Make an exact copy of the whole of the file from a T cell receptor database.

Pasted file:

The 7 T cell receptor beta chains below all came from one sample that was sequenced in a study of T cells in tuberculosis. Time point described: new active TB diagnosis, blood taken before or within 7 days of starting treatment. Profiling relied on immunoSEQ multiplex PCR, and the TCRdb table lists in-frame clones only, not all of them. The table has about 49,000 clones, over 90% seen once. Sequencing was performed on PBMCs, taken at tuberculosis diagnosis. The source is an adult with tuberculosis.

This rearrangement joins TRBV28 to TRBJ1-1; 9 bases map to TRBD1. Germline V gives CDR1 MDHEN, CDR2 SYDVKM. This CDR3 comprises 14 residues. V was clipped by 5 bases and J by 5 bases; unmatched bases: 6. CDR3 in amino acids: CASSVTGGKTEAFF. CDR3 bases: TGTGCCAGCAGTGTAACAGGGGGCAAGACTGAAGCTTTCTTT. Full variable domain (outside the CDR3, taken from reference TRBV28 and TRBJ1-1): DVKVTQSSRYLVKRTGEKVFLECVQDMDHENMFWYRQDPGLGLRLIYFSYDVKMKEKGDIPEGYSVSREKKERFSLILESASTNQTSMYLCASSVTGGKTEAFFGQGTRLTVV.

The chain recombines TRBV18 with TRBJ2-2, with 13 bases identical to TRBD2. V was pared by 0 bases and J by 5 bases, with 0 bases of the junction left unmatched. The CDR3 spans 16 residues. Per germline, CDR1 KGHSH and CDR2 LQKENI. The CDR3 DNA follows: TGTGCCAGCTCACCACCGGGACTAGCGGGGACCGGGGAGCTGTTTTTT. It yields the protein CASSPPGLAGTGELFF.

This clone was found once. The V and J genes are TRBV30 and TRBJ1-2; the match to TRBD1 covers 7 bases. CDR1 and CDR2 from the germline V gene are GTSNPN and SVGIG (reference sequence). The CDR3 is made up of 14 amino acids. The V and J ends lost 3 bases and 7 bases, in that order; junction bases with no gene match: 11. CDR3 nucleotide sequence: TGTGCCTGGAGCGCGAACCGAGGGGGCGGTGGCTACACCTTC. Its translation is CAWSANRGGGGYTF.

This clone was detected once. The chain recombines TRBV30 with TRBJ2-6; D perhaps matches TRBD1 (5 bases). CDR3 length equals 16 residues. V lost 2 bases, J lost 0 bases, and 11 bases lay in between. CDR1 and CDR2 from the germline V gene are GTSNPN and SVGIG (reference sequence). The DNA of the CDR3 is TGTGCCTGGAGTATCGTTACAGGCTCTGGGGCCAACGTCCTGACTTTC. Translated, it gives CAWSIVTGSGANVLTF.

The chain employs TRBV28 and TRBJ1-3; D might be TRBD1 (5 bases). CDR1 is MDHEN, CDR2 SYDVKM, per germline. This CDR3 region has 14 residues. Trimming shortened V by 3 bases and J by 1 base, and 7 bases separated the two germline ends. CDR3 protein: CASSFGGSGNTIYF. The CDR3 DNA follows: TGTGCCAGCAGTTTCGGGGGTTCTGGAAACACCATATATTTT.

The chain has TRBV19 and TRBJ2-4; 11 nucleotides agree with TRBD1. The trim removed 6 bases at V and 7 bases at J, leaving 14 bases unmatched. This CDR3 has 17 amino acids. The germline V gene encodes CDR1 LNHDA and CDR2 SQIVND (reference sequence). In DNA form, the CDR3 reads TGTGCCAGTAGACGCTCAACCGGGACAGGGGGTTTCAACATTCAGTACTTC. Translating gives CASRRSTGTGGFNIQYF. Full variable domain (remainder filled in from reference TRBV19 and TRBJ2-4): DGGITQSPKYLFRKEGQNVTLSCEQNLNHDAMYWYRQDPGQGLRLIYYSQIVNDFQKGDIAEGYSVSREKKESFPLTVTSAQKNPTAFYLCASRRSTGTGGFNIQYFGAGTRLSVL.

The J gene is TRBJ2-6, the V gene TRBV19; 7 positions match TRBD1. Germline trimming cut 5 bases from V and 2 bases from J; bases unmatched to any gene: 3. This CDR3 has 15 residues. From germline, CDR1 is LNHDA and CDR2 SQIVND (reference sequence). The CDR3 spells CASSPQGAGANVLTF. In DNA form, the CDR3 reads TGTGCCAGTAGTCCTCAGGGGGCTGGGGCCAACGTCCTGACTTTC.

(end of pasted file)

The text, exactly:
The 7 T cell receptor beta chains below all came from one sample that was sequenced in a study of T cells in tuberculosis. Time point described: new active TB diagnosis, blood taken before or within 7 days of starting treatment. Profiling relied on immunoSEQ multiplex PCR, and the TCRdb table lists in-frame clones only, not all of them. The table has about 49,000 clones, over 90% seen once. Sequencing was performed on PBMCs, taken at tuberculosis diagnosis. The source is an adult with tuberculosis.

This rearrangement joins TRBV28 to TRBJ1-1; 9 bases map to TRBD1. Germline V gives CDR1 MDHEN, CDR2 SYDVKM. This CDR3 comprises 14 residues. V was clipped by 5 bases and J by 5 bases; unmatched bases: 6. CDR3 in amino acids: CASSVTGGKTEAFF. CDR3 bases: TGTGCCAGCAGTGTAACAGGGGGCAAGACTGAAGCTTTCTTT. Full variable domain (outside the CDR3, taken from reference TRBV28 and TRBJ1-1): DVKVTQSSRYLVKRTGEKVFLECVQDMDHENMFWYRQDPGLGLRLIYFSYDVKMKEKGDIPEGYSVSREKKERFSLILESASTNQTSMYLCASSVTGGKTEAFFGQGTRLTVV.

The chain recombines TRBV18 with TRBJ2-2, with 13 bases identical to TRBD2. V was pared by 0 bases and J by 5 bases, with 0 bases of the junction left unmatched. The CDR3 spans 16 residues. Per germline, CDR1 KGHSH and CDR2 LQKENI. The CDR3 DNA follows: TGTGCCAGCTCACCACCGGGACTAGCGGGGACCGGGGAGCTGTTTTTT. It yields the protein CASSPPGLAGTGELFF.

This clone was found once. The V and J genes are TRBV30 and TRBJ1-2; the match to TRBD1 covers 7 bases. CDR1 and CDR2 from the germline V gene are GTSNPN and SVGIG (reference sequence). The CDR3 is made up of 14 amino acids. The V and J ends lost 3 bases and 7 bases, in that order; junction bases with no gene match: 11. CDR3 nucleotide sequence: TGTGCCTGGAGCGCGAACCGAGGGGGCGGTGGCTACACCTTC. Its translation is CAWSANRGGGGYTF.

This clone was detected once. The chain recombines TRBV30 with TRBJ2-6; D perhaps matches TRBD1 (5 bases). CDR3 length equals 16 residues. V lost 2 bases, J lost 0 bases, and 11 bases lay in between. CDR1 and CDR2 from the germline V gene are GTSNPN and SVGIG (reference sequence). The DNA of the CDR3 is TGTGCCTGGAGTATCGTTACAGGCTCTGGGGCCAACGTCCTGACTTTC. Translated, it gives CAWSIVTGSGANVLTF.

The chain employs TRBV28 and TRBJ1-3; D might be TRBD1 (5 bases). CDR1 is MDHEN, CDR2 SYDVKM, per germline. This CDR3 region has 14 residues. Trimming shortened V by 3 bases and J by 1 base, and 7 bases separated the two germline ends. CDR3 protein: CASSFGGSGNTIYF. The CDR3 DNA follows: TGTGCCAGCAGTTTCGGGGGTTCTGGAAACACCATATATTTT.

The chain has TRBV19 and TRBJ2-4; 11 nucleotides agree with TRBD1. The trim removed 6 bases at V and 7 bases at J, leaving 14 bases unmatched. This CDR3 has 17 amino acids. The germline V gene encodes CDR1 LNHDA and CDR2 SQIVND (reference sequence). In DNA form, the CDR3 reads TGTGCCAGTAGACGCTCAACCGGGACAGGGGGTTTCAACATTCAGTACTTC. Translating gives CASRRSTGTGGFNIQYF. Full variable domain (remainder filled in from reference TRBV19 and TRBJ2-4): DGGITQSPKYLFRKEGQNVTLSCEQNLNHDAMYWYRQDPGQGLRLIYYSQIVNDFQKGDIAEGYSVSREKKESFPLTVTSAQKNPTAFYLCASRRSTGTGGFNIQYFGAGTRLSVL.

The J gene is TRBJ2-6, the V gene TRBV19; 7 positions match TRBD1. Germline trimming cut 5 bases from V and 2 bases from J; bases unmatched to any gene: 3. This CDR3 has 15 residues. From germline, CDR1 is LNHDA and CDR2 SQIVND (reference sequence). The CDR3 spells CASSPQGAGANVLTF. In DNA form, the CDR3 reads TGTGCCAGTAGTCCTCAGGGGGCTGGGGCCAACGTCCTGACTTTC.